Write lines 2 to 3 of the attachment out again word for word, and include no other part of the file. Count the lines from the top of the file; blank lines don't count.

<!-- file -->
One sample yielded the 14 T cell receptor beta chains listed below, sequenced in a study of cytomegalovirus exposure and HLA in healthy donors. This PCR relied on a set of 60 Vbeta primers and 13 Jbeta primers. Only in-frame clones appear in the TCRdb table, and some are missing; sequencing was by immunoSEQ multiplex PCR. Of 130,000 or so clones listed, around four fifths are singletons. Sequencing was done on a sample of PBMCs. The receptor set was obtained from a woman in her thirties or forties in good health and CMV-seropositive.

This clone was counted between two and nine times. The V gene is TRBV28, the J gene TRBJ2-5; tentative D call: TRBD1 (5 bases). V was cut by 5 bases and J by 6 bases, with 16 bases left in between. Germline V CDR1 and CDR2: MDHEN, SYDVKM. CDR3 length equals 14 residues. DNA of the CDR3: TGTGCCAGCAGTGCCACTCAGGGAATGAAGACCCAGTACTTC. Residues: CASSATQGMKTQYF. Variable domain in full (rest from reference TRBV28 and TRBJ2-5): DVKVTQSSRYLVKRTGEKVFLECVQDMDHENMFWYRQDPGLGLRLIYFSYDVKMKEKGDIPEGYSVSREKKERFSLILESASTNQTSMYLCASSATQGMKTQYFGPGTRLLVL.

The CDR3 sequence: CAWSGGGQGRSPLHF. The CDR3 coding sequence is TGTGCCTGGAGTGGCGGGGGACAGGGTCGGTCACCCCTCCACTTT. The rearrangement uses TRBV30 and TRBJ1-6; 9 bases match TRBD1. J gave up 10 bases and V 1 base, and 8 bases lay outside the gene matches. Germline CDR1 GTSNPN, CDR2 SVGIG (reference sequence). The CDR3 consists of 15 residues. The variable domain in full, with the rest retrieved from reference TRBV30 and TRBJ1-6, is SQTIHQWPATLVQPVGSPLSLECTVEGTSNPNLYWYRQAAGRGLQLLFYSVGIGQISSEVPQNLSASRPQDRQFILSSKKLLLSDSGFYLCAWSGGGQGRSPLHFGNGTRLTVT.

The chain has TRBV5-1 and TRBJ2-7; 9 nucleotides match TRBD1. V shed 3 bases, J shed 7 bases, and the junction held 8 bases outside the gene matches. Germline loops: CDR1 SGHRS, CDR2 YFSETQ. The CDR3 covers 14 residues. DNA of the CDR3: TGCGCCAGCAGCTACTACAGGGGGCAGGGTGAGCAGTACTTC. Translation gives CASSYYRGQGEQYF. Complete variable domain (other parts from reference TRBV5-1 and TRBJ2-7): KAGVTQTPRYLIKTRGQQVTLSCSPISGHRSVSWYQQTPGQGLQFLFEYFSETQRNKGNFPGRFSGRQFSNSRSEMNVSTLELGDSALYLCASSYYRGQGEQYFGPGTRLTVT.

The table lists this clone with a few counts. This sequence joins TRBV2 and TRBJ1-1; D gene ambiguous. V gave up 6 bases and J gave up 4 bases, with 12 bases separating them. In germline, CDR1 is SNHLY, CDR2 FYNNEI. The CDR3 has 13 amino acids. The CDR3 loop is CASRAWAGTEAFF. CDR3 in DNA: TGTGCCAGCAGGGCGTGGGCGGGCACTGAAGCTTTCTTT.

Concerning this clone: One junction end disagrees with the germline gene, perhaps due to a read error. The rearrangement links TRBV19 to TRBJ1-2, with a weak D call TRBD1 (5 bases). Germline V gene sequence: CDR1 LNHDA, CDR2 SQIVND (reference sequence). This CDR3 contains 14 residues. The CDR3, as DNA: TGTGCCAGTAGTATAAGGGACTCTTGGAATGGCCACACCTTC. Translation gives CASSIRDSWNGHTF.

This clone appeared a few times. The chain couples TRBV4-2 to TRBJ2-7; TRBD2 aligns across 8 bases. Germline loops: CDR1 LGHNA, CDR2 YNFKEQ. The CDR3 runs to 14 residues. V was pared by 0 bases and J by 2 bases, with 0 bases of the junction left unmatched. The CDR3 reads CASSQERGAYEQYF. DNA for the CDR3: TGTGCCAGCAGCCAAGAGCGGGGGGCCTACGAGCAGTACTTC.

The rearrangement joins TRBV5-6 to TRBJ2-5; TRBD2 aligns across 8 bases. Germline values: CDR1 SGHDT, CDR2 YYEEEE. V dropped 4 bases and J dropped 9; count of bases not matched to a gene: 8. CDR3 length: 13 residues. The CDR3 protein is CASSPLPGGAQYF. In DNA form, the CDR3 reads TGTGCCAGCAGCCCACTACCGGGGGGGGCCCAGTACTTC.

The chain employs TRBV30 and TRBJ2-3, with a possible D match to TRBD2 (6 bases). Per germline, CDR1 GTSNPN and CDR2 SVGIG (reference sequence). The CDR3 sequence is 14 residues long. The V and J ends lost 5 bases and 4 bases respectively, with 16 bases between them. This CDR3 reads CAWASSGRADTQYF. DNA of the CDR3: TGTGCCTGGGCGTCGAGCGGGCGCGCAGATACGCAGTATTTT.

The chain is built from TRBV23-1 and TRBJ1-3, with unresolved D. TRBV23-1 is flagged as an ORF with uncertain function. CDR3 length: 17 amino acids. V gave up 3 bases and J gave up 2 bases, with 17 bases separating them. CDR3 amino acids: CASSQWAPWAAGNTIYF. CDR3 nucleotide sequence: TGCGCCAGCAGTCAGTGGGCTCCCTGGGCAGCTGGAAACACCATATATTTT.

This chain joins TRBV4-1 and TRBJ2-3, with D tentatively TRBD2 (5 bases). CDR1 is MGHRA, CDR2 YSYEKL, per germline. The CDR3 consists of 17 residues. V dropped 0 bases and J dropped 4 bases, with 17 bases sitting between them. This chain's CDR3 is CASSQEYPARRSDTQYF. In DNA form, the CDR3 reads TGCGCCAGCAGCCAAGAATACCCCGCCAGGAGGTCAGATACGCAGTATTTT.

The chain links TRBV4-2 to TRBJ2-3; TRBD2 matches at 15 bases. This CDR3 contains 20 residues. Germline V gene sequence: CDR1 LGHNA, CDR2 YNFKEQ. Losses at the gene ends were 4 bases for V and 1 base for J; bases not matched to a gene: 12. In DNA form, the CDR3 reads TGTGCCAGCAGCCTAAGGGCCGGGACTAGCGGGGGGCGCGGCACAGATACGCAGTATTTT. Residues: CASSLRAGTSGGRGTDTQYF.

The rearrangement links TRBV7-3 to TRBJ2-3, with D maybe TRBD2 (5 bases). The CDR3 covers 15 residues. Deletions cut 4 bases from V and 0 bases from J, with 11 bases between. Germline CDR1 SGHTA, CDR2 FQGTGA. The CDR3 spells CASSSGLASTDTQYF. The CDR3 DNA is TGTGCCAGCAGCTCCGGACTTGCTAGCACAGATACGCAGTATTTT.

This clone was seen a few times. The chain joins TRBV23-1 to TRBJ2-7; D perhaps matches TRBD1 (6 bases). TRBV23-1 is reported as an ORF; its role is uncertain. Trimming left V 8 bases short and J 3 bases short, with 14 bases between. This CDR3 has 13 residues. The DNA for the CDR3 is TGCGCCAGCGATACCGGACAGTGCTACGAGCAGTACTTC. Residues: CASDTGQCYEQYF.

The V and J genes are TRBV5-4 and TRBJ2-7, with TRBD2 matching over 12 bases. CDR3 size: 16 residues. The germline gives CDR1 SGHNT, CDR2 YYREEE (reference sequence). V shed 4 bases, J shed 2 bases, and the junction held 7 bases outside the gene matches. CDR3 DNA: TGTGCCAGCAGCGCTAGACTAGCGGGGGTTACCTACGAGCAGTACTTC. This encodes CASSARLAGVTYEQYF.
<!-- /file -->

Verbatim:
This clone was counted between two and nine times. The V gene is TRBV28, the J gene TRBJ2-5; tentative D call: TRBD1 (5 bases). V was cut by 5 bases and J by 6 bases, with 16 bases left in between. Germline V CDR1 and CDR2: MDHEN, SYDVKM. CDR3 length equals 14 residues. DNA of the CDR3: TGTGCCAGCAGTGCCACTCAGGGAATGAAGACCCAGTACTTC. Residues: CASSATQGMKTQYF. Variable domain in full (rest from reference TRBV28 and TRBJ2-5): DVKVTQSSRYLVKRTGEKVFLECVQDMDHENMFWYRQDPGLGLRLIYFSYDVKMKEKGDIPEGYSVSREKKERFSLILESASTNQTSMYLCASSATQGMKTQYFGPGTRLLVL.

The CDR3 sequence: CAWSGGGQGRSPLHF. The CDR3 coding sequence is TGTGCCTGGAGTGGCGGGGGACAGGGTCGGTCACCCCTCCACTTT. The rearrangement uses TRBV30 and TRBJ1-6; 9 bases match TRBD1. J gave up 10 bases and V 1 base, and 8 bases lay outside the gene matches. Germline CDR1 GTSNPN, CDR2 SVGIG (reference sequence). The CDR3 consists of 15 residues. The variable domain in full, with the rest retrieved from reference TRBV30 and TRBJ1-6, is SQTIHQWPATLVQPVGSPLSLECTVEGTSNPNLYWYRQAAGRGLQLLFYSVGIGQISSEVPQNLSASRPQDRQFILSSKKLLLSDSGFYLCAWSGGGQGRSPLHFGNGTRLTVT.